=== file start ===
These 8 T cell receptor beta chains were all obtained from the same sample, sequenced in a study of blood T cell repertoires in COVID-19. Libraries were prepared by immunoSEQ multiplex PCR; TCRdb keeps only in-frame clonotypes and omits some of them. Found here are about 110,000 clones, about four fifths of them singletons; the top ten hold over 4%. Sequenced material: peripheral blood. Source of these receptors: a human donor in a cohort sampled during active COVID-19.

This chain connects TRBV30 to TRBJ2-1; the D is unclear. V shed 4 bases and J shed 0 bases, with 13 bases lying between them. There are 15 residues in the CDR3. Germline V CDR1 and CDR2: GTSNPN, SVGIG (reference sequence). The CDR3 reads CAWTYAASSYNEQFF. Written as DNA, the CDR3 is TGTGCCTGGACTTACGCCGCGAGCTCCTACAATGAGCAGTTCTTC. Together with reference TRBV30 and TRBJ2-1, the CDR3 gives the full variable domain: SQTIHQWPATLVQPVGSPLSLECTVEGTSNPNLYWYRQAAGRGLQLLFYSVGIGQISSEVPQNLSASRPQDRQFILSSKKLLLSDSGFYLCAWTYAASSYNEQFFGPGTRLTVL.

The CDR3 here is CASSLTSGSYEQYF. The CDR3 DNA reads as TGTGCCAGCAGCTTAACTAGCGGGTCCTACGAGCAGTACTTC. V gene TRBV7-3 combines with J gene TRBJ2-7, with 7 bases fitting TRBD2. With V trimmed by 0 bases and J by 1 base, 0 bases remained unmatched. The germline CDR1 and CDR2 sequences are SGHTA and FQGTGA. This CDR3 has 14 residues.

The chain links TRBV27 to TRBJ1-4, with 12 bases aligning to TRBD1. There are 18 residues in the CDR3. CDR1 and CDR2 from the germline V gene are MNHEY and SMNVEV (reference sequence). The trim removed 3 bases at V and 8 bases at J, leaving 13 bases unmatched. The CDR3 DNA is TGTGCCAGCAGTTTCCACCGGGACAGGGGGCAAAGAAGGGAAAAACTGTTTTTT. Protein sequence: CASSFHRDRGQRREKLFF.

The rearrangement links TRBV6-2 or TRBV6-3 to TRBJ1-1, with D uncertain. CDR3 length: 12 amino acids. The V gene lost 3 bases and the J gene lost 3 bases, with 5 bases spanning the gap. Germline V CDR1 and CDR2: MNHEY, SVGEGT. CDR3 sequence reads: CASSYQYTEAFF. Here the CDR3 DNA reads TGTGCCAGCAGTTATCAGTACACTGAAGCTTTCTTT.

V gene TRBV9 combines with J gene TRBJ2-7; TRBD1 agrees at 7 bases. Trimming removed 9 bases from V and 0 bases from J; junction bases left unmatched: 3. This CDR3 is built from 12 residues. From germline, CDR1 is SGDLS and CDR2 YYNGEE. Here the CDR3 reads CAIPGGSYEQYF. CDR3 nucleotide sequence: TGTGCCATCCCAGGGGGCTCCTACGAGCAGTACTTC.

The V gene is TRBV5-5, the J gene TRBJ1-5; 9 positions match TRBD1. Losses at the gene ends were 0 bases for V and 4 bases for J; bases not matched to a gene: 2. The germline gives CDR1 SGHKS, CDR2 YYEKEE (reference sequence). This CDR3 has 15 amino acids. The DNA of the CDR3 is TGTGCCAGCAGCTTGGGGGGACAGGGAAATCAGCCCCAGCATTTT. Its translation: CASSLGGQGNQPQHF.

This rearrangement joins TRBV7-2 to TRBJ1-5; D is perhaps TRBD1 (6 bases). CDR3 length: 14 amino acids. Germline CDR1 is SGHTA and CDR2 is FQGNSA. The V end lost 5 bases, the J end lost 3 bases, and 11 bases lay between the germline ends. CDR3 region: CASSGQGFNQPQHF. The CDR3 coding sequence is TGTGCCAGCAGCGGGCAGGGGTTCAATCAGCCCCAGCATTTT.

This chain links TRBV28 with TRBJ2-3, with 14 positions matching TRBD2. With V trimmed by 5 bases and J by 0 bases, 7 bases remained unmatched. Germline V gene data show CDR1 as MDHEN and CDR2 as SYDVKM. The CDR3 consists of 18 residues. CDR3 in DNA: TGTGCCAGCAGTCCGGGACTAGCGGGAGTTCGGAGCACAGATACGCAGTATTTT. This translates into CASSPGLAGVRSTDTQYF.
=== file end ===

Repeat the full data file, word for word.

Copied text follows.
These 8 T cell receptor beta chains were all obtained from the same sample, sequenced in a study of blood T cell repertoires in COVID-19. Libraries were prepared by immunoSEQ multiplex PCR; TCRdb keeps only in-frame clonotypes and omits some of them. Found here are about 110,000 clones, about four fifths of them singletons; the top ten hold over 4%. Sequenced material: peripheral blood. Source of these receptors: a human donor in a cohort sampled during active COVID-19.

This chain connects TRBV30 to TRBJ2-1; the D is unclear. V shed 4 bases and J shed 0 bases, with 13 bases lying between them. There are 15 residues in the CDR3. Germline V CDR1 and CDR2: GTSNPN, SVGIG (reference sequence). The CDR3 reads CAWTYAASSYNEQFF. Written as DNA, the CDR3 is TGTGCCTGGACTTACGCCGCGAGCTCCTACAATGAGCAGTTCTTC. Together with reference TRBV30 and TRBJ2-1, the CDR3 gives the full variable domain: SQTIHQWPATLVQPVGSPLSLECTVEGTSNPNLYWYRQAAGRGLQLLFYSVGIGQISSEVPQNLSASRPQDRQFILSSKKLLLSDSGFYLCAWTYAASSYNEQFFGPGTRLTVL.

The CDR3 here is CASSLTSGSYEQYF. The CDR3 DNA reads as TGTGCCAGCAGCTTAACTAGCGGGTCCTACGAGCAGTACTTC. V gene TRBV7-3 combines with J gene TRBJ2-7, with 7 bases fitting TRBD2. With V trimmed by 0 bases and J by 1 base, 0 bases remained unmatched. The germline CDR1 and CDR2 sequences are SGHTA and FQGTGA. This CDR3 has 14 residues.

The chain links TRBV27 to TRBJ1-4, with 12 bases aligning to TRBD1. There are 18 residues in the CDR3. CDR1 and CDR2 from the germline V gene are MNHEY and SMNVEV (reference sequence). The trim removed 3 bases at V and 8 bases at J, leaving 13 bases unmatched. The CDR3 DNA is TGTGCCAGCAGTTTCCACCGGGACAGGGGGCAAAGAAGGGAAAAACTGTTTTTT. Protein sequence: CASSFHRDRGQRREKLFF.

The rearrangement links TRBV6-2 or TRBV6-3 to TRBJ1-1, with D uncertain. CDR3 length: 12 amino acids. The V gene lost 3 bases and the J gene lost 3 bases, with 5 bases spanning the gap. Germline V CDR1 and CDR2: MNHEY, SVGEGT. CDR3 sequence reads: CASSYQYTEAFF. Here the CDR3 DNA reads TGTGCCAGCAGTTATCAGTACACTGAAGCTTTCTTT.

V gene TRBV9 combines with J gene TRBJ2-7; TRBD1 agrees at 7 bases. Trimming removed 9 bases from V and 0 bases from J; junction bases left unmatched: 3. This CDR3 is built from 12 residues. From germline, CDR1 is SGDLS and CDR2 YYNGEE. Here the CDR3 reads CAIPGGSYEQYF. CDR3 nucleotide sequence: TGTGCCATCCCAGGGGGCTCCTACGAGCAGTACTTC.

The V gene is TRBV5-5, the J gene TRBJ1-5; 9 positions match TRBD1. Losses at the gene ends were 0 bases for V and 4 bases for J; bases not matched to a gene: 2. The germline gives CDR1 SGHKS, CDR2 YYEKEE (reference sequence). This CDR3 has 15 amino acids. The DNA of the CDR3 is TGTGCCAGCAGCTTGGGGGGACAGGGAAATCAGCCCCAGCATTTT. Its translation: CASSLGGQGNQPQHF.

This rearrangement joins TRBV7-2 to TRBJ1-5; D is perhaps TRBD1 (6 bases). CDR3 length: 14 amino acids. Germline CDR1 is SGHTA and CDR2 is FQGNSA. The V end lost 5 bases, the J end lost 3 bases, and 11 bases lay between the germline ends. CDR3 region: CASSGQGFNQPQHF. The CDR3 coding sequence is TGTGCCAGCAGCGGGCAGGGGTTCAATCAGCCCCAGCATTTT.

This chain links TRBV28 with TRBJ2-3, with 14 positions matching TRBD2. With V trimmed by 5 bases and J by 0 bases, 7 bases remained unmatched. Germline V gene data show CDR1 as MDHEN and CDR2 as SYDVKM. The CDR3 consists of 18 residues. CDR3 in DNA: TGTGCCAGCAGTCCGGGACTAGCGGGAGTTCGGAGCACAGATACGCAGTATTTT. This translates into CASSPGLAGVRSTDTQYF.